Can Catching the Flu Lead to Development of Type 1 Diabetes? | Diabetes Health Page

Can Catching the Flu Lead to Development of Type 1 Diabetes?

Can Catching the Flu Lead to Development of Type 1 Diabetes

Diabetes type 1 belongs to a group of autoimmune diseases. Autoimmune diseases occur when the body makes a mistake and identifies its own cells as an attacking organism. When it comes to this chronic illness, the beta cells found in the pancreas that make insulin are actually the target.

They are eliminated by certain antibodies by the immune system. For a long time, scientists have been investigating what might cause the immune system to do that. However, until today there are only theories without concrete proof.

No one knows the exact cause of the disease. However, scientists think it might be a combination of environmental and genetic factors.

According to one theory, with the proper genetic background, the viral infection might activate the immune system to make a mistake and target the cells which produce insulin as they were foreign invaders.

This theory notes that there is a possibility to produce a vaccine for type 1 diabetes, in case the virus is identified.

Previous studies have connected a class of viruses by the name enteroviruses with this chronic condition and its development.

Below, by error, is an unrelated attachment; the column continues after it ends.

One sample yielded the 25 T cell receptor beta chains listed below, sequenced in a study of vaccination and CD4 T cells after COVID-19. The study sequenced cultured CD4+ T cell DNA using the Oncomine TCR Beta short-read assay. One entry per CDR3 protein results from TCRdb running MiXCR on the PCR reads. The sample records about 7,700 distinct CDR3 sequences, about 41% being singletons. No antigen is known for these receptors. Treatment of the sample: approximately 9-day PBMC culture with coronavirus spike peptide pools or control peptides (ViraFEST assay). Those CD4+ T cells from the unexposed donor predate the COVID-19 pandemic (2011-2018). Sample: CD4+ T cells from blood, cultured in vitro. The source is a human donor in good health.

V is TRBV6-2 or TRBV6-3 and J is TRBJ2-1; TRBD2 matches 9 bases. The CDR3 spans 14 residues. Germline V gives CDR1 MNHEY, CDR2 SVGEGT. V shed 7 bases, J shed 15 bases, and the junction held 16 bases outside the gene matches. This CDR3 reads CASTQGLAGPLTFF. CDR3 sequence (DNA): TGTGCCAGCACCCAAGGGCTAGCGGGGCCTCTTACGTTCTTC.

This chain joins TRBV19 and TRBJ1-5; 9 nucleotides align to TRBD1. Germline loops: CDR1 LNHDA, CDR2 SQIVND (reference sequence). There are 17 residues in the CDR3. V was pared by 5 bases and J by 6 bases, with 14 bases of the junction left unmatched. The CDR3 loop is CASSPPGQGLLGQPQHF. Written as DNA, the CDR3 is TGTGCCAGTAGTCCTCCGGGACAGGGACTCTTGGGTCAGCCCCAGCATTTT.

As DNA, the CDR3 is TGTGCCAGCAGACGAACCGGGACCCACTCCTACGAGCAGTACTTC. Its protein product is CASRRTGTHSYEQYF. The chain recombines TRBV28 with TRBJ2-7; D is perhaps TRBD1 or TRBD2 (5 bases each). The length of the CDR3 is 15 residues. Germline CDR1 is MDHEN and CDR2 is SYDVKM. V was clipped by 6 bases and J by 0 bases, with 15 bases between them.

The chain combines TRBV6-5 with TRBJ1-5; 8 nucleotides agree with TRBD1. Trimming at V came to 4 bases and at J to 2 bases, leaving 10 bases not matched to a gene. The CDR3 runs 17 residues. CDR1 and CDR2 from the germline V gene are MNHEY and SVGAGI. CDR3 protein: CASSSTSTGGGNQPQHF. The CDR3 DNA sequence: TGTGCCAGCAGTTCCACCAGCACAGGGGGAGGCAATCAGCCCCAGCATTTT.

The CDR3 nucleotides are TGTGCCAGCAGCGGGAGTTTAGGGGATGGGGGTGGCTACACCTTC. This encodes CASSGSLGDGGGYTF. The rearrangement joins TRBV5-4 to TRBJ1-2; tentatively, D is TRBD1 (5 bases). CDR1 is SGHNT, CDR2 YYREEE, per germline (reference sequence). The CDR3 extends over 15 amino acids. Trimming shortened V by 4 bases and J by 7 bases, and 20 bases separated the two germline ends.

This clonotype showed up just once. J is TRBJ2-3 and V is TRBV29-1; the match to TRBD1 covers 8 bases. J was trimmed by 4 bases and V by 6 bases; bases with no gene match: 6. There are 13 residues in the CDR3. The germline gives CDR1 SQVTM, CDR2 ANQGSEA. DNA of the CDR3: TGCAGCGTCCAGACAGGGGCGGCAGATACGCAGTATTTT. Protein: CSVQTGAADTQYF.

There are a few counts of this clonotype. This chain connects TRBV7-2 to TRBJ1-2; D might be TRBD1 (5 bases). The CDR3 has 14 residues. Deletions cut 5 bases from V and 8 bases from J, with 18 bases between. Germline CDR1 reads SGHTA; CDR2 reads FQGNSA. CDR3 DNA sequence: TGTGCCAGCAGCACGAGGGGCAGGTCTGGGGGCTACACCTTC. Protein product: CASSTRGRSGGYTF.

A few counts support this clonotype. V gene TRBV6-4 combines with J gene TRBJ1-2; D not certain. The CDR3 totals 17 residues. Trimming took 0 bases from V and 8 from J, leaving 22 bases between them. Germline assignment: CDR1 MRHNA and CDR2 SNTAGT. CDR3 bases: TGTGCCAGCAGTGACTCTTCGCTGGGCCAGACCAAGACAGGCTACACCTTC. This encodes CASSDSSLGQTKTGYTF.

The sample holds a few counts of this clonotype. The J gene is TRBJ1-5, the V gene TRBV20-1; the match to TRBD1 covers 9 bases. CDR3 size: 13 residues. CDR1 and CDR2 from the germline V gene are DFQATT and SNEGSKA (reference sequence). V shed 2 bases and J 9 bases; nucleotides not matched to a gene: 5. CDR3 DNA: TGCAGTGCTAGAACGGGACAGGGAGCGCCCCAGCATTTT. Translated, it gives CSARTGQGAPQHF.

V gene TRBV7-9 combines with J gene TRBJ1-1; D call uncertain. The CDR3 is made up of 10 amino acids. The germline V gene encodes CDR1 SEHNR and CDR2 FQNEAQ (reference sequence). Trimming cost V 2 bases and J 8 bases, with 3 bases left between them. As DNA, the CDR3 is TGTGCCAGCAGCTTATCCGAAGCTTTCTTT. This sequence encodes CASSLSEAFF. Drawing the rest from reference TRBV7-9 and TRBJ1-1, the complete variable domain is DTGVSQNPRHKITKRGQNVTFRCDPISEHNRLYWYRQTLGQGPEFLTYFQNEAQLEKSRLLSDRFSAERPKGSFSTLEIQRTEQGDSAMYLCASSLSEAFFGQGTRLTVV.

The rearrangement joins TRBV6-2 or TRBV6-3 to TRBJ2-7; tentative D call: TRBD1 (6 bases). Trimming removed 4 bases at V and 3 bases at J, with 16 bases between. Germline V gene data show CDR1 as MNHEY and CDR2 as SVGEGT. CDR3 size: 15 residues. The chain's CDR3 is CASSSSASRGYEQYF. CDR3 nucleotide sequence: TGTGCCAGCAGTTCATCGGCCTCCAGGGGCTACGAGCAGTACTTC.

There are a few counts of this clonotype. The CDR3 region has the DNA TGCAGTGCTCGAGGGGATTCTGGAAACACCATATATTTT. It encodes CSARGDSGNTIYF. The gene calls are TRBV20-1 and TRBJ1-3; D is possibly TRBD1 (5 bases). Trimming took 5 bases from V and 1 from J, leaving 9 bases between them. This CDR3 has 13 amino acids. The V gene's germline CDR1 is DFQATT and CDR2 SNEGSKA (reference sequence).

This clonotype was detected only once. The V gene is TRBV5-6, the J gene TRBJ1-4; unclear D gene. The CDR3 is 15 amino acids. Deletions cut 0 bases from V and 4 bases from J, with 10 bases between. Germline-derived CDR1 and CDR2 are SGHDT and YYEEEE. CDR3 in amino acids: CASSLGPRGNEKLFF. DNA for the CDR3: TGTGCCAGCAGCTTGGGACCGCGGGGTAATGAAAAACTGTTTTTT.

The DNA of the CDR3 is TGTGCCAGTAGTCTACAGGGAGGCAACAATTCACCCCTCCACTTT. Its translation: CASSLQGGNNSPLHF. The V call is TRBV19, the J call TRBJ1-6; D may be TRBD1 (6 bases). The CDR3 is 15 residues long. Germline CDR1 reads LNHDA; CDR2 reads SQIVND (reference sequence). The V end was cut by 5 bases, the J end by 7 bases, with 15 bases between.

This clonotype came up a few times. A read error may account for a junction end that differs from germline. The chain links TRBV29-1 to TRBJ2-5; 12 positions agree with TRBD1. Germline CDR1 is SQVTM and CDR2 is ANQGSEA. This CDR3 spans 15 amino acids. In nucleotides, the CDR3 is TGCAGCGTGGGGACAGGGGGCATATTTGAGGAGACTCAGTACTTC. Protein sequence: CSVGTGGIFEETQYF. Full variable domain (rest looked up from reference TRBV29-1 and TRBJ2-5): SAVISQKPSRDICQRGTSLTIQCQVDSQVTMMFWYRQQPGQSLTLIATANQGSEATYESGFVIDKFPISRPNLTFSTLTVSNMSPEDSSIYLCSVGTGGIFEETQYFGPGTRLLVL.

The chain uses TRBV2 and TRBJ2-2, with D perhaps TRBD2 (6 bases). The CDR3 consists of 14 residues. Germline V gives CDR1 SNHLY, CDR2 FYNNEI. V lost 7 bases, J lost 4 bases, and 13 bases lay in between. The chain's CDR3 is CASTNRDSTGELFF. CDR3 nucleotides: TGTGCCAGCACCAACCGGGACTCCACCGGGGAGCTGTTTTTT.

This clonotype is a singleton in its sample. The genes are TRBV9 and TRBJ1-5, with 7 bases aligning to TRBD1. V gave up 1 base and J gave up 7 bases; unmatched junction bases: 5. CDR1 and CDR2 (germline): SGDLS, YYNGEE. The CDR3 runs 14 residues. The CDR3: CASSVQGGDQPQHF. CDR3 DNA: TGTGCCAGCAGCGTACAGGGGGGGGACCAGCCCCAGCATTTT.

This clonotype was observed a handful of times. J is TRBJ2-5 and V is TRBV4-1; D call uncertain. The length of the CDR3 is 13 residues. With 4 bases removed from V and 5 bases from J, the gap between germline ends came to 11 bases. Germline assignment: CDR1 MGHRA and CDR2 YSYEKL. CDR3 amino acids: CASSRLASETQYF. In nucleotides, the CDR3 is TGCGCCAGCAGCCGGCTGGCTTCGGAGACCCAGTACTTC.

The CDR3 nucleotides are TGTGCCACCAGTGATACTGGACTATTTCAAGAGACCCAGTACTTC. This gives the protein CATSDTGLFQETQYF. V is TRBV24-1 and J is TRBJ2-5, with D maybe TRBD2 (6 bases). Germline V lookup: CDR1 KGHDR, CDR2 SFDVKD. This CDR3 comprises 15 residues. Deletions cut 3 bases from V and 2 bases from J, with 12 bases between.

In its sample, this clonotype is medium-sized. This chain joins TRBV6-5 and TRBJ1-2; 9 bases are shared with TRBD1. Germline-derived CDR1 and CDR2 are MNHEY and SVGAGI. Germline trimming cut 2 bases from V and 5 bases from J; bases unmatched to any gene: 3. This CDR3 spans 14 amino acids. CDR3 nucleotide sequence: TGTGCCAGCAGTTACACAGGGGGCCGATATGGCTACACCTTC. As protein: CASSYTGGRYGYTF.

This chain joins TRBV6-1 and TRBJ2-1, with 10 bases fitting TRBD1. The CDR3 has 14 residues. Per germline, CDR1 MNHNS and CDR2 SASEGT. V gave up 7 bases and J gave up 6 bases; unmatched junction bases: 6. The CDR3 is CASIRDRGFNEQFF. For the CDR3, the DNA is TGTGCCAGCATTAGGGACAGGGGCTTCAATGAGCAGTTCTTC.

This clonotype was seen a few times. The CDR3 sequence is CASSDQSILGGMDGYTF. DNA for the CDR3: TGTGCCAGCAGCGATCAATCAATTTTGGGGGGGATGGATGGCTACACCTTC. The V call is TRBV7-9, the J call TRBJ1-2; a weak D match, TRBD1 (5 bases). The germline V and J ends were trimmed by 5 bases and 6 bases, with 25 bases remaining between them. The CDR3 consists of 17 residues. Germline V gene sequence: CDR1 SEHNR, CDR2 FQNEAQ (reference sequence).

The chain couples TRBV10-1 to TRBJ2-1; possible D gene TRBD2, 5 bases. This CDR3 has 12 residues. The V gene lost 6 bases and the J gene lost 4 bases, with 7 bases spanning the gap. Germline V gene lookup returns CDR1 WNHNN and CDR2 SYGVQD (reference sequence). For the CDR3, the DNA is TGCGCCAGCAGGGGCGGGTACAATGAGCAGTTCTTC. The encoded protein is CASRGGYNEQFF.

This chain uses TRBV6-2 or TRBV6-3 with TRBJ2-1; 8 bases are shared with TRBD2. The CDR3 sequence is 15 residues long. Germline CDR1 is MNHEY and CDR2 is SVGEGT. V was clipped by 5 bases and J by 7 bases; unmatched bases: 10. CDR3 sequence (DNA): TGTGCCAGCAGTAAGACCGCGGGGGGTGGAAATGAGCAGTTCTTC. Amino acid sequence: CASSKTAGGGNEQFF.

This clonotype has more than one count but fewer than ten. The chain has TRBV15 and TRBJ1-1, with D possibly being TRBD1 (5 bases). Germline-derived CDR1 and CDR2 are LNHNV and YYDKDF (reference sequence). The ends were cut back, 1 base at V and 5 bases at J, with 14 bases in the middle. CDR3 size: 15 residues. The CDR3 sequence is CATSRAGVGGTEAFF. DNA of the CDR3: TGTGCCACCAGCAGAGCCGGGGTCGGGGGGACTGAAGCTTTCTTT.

Study About the Flu and Type 1 D.

In this particular study, the scientists hoped to recognize certain enteroviruses with this chronic disease.

This study included around 183 kids with a high risk of obtaining or already with type 1 diabetes. This was shown by blood tests which check for autoantibodies.

According to these molecules, the immune system is targeting the cells which produce insulin. Also, this study included around 366 kids at low risk for obtaining the disease or without autoantibodies.

In fact, the researchers enrolled kids when they were first born. They chose kids with genes which increase the risk for the chronic illness. After that, the researchers collected blood samples from all these kids, including the group of kids without diabetes genes.

They did that when the kids were at ages of 3 months, 6 months, 12 months, 18 months and 24 months old, and also they did that one year later.

With these blood samples, the scientists tested the blood for diabetes autoantibodies and for proteins related to the virus which they used to distinguish and recognize between infections from around 44 strains of enterovirus.

What Did the Researchers Find?

In the end, the researchers came to the discovery that a virus by the name coxsackievirus B1 links to an increased risk of obtaining this chronic disease. While 2 other coxsackievirus B6 and coxsackievirus B3 link to lower risk of obtaining the disease.

However, there are limitations of this study, and that is that the participants were only from Finland. Also that it was looked at the limited period of 10 years.

According to this study development of a vaccine for the coxsackievirus B1 might prevent certain cases of type 1 diabetes.